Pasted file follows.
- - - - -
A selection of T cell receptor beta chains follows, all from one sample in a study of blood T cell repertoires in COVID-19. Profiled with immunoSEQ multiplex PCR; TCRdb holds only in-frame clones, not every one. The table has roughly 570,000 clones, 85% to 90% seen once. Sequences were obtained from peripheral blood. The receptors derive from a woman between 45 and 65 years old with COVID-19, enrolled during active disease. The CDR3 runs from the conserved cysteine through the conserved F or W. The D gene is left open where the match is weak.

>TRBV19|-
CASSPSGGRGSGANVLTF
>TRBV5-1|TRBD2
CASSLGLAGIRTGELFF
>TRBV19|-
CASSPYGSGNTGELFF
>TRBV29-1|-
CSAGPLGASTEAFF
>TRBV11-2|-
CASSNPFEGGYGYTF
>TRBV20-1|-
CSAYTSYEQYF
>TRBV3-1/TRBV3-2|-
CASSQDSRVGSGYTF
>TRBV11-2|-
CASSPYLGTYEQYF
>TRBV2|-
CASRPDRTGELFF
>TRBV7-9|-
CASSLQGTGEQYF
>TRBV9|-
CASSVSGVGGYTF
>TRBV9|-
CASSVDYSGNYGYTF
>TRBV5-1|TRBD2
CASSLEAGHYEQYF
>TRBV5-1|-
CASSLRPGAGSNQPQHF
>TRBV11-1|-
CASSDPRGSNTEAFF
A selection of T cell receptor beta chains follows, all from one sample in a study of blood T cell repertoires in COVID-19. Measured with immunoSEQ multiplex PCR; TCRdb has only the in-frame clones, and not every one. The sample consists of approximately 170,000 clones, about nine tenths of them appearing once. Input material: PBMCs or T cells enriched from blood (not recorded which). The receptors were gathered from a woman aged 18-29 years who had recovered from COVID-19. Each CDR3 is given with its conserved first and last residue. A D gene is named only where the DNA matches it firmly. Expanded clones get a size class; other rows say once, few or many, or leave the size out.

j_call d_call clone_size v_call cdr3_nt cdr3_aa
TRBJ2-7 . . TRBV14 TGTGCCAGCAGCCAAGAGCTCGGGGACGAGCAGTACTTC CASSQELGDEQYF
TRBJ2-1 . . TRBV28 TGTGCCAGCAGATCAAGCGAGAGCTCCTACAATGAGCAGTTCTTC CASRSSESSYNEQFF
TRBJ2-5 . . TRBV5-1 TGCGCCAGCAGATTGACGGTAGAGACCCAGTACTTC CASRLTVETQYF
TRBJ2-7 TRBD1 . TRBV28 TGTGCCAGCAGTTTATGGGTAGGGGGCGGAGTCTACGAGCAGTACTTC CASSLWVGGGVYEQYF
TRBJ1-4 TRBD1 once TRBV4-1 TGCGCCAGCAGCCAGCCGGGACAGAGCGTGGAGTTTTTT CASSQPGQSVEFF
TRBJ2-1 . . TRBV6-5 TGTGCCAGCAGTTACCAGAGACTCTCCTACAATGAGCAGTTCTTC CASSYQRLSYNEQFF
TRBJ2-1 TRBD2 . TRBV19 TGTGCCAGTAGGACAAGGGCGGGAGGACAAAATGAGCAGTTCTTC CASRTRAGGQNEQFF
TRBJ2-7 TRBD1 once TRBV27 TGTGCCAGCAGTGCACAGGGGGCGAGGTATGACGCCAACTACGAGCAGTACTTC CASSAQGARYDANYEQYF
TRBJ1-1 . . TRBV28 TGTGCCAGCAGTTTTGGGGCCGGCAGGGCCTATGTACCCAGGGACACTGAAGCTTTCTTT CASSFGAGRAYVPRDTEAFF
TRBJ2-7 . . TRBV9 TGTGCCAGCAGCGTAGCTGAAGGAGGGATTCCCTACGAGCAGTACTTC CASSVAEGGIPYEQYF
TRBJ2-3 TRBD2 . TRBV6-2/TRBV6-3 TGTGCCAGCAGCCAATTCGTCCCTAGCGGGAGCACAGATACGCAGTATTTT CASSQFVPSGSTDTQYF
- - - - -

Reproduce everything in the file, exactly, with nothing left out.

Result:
A selection of T cell receptor beta chains follows, all from one sample in a study of blood T cell repertoires in COVID-19. Profiled with immunoSEQ multiplex PCR; TCRdb holds only in-frame clones, not every one. The table has roughly 570,000 clones, 85% to 90% seen once. Sequences were obtained from peripheral blood. The receptors derive from a woman between 45 and 65 years old with COVID-19, enrolled during active disease. The CDR3 runs from the conserved cysteine through the conserved F or W. The D gene is left open where the match is weak.

>TRBV19|-
CASSPSGGRGSGANVLTF
>TRBV5-1|TRBD2
CASSLGLAGIRTGELFF
>TRBV19|-
CASSPYGSGNTGELFF
>TRBV29-1|-
CSAGPLGASTEAFF
>TRBV11-2|-
CASSNPFEGGYGYTF
>TRBV20-1|-
CSAYTSYEQYF
>TRBV3-1/TRBV3-2|-
CASSQDSRVGSGYTF
>TRBV11-2|-
CASSPYLGTYEQYF
>TRBV2|-
CASRPDRTGELFF
>TRBV7-9|-
CASSLQGTGEQYF
>TRBV9|-
CASSVSGVGGYTF
>TRBV9|-
CASSVDYSGNYGYTF
>TRBV5-1|TRBD2
CASSLEAGHYEQYF
>TRBV5-1|-
CASSLRPGAGSNQPQHF
>TRBV11-1|-
CASSDPRGSNTEAFF
A selection of T cell receptor beta chains follows, all from one sample in a study of blood T cell repertoires in COVID-19. Measured with immunoSEQ multiplex PCR; TCRdb has only the in-frame clones, and not every one. The sample consists of approximately 170,000 clones, about nine tenths of them appearing once. Input material: PBMCs or T cells enriched from blood (not recorded which). The receptors were gathered from a woman aged 18-29 years who had recovered from COVID-19. Each CDR3 is given with its conserved first and last residue. A D gene is named only where the DNA matches it firmly. Expanded clones get a size class; other rows say once, few or many, or leave the size out.

j_call d_call clone_size v_call cdr3_nt cdr3_aa
TRBJ2-7 . . TRBV14 TGTGCCAGCAGCCAAGAGCTCGGGGACGAGCAGTACTTC CASSQELGDEQYF
TRBJ2-1 . . TRBV28 TGTGCCAGCAGATCAAGCGAGAGCTCCTACAATGAGCAGTTCTTC CASRSSESSYNEQFF
TRBJ2-5 . . TRBV5-1 TGCGCCAGCAGATTGACGGTAGAGACCCAGTACTTC CASRLTVETQYF
TRBJ2-7 TRBD1 . TRBV28 TGTGCCAGCAGTTTATGGGTAGGGGGCGGAGTCTACGAGCAGTACTTC CASSLWVGGGVYEQYF
TRBJ1-4 TRBD1 once TRBV4-1 TGCGCCAGCAGCCAGCCGGGACAGAGCGTGGAGTTTTTT CASSQPGQSVEFF
TRBJ2-1 . . TRBV6-5 TGTGCCAGCAGTTACCAGAGACTCTCCTACAATGAGCAGTTCTTC CASSYQRLSYNEQFF
TRBJ2-1 TRBD2 . TRBV19 TGTGCCAGTAGGACAAGGGCGGGAGGACAAAATGAGCAGTTCTTC CASRTRAGGQNEQFF
TRBJ2-7 TRBD1 once TRBV27 TGTGCCAGCAGTGCACAGGGGGCGAGGTATGACGCCAACTACGAGCAGTACTTC CASSAQGARYDANYEQYF
TRBJ1-1 . . TRBV28 TGTGCCAGCAGTTTTGGGGCCGGCAGGGCCTATGTACCCAGGGACACTGAAGCTTTCTTT CASSFGAGRAYVPRDTEAFF
TRBJ2-7 . . TRBV9 TGTGCCAGCAGCGTAGCTGAAGGAGGGATTCCCTACGAGCAGTACTTC CASSVAEGGIPYEQYF
TRBJ2-3 TRBD2 . TRBV6-2/TRBV6-3 TGTGCCAGCAGCCAATTCGTCCCTAGCGGGAGCACAGATACGCAGTATTTT CASSQFVPSGSTDTQYF